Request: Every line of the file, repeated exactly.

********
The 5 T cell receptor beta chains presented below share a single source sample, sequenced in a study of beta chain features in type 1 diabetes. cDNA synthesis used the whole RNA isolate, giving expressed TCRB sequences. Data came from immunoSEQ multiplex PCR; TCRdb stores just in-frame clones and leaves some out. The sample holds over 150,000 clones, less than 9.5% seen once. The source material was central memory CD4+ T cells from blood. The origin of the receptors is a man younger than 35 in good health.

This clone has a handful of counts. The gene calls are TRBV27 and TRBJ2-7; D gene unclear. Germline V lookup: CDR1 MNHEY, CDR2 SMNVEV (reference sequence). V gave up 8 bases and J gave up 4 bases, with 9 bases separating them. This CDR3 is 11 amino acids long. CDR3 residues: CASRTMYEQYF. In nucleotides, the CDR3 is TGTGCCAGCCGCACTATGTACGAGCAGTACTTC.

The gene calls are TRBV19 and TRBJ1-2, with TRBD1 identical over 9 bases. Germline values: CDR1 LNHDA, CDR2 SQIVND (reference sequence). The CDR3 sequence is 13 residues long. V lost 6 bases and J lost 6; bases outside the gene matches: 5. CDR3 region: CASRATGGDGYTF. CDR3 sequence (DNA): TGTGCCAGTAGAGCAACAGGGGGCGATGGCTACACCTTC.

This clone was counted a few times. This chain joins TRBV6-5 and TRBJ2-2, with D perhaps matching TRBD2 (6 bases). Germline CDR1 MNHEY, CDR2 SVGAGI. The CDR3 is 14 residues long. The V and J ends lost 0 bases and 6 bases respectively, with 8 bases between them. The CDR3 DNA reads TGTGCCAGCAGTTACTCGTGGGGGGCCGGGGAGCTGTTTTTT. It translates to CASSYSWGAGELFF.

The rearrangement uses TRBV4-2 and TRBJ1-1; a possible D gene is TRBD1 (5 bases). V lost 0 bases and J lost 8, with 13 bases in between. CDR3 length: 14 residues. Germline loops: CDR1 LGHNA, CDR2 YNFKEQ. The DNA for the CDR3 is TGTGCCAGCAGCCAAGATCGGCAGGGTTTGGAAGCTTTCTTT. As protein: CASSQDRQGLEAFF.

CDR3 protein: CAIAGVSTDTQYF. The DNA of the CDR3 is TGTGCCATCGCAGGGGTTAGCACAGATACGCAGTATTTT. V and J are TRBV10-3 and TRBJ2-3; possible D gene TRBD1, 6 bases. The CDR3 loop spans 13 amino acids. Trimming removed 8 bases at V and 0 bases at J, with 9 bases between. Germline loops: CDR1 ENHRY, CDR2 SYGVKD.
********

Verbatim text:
The 5 T cell receptor beta chains presented below share a single source sample, sequenced in a study of beta chain features in type 1 diabetes. cDNA synthesis used the whole RNA isolate, giving expressed TCRB sequences. Data came from immunoSEQ multiplex PCR; TCRdb stores just in-frame clones and leaves some out. The sample holds over 150,000 clones, less than 9.5% seen once. The source material was central memory CD4+ T cells from blood. The origin of the receptors is a man younger than 35 in good health.

This clone has a handful of counts. The gene calls are TRBV27 and TRBJ2-7; D gene unclear. Germline V lookup: CDR1 MNHEY, CDR2 SMNVEV (reference sequence). V gave up 8 bases and J gave up 4 bases, with 9 bases separating them. This CDR3 is 11 amino acids long. CDR3 residues: CASRTMYEQYF. In nucleotides, the CDR3 is TGTGCCAGCCGCACTATGTACGAGCAGTACTTC.

The gene calls are TRBV19 and TRBJ1-2, with TRBD1 identical over 9 bases. Germline values: CDR1 LNHDA, CDR2 SQIVND (reference sequence). The CDR3 sequence is 13 residues long. V lost 6 bases and J lost 6; bases outside the gene matches: 5. CDR3 region: CASRATGGDGYTF. CDR3 sequence (DNA): TGTGCCAGTAGAGCAACAGGGGGCGATGGCTACACCTTC.

This clone was counted a few times. This chain joins TRBV6-5 and TRBJ2-2, with D perhaps matching TRBD2 (6 bases). Germline CDR1 MNHEY, CDR2 SVGAGI. The CDR3 is 14 residues long. The V and J ends lost 0 bases and 6 bases respectively, with 8 bases between them. The CDR3 DNA reads TGTGCCAGCAGTTACTCGTGGGGGGCCGGGGAGCTGTTTTTT. It translates to CASSYSWGAGELFF.

The rearrangement uses TRBV4-2 and TRBJ1-1; a possible D gene is TRBD1 (5 bases). V lost 0 bases and J lost 8, with 13 bases in between. CDR3 length: 14 residues. Germline loops: CDR1 LGHNA, CDR2 YNFKEQ. The DNA for the CDR3 is TGTGCCAGCAGCCAAGATCGGCAGGGTTTGGAAGCTTTCTTT. As protein: CASSQDRQGLEAFF.

CDR3 protein: CAIAGVSTDTQYF. The DNA of the CDR3 is TGTGCCATCGCAGGGGTTAGCACAGATACGCAGTATTTT. V and J are TRBV10-3 and TRBJ2-3; possible D gene TRBD1, 6 bases. The CDR3 loop spans 13 amino acids. Trimming removed 8 bases at V and 0 bases at J, with 9 bases between. Germline loops: CDR1 ENHRY, CDR2 SYGVKD.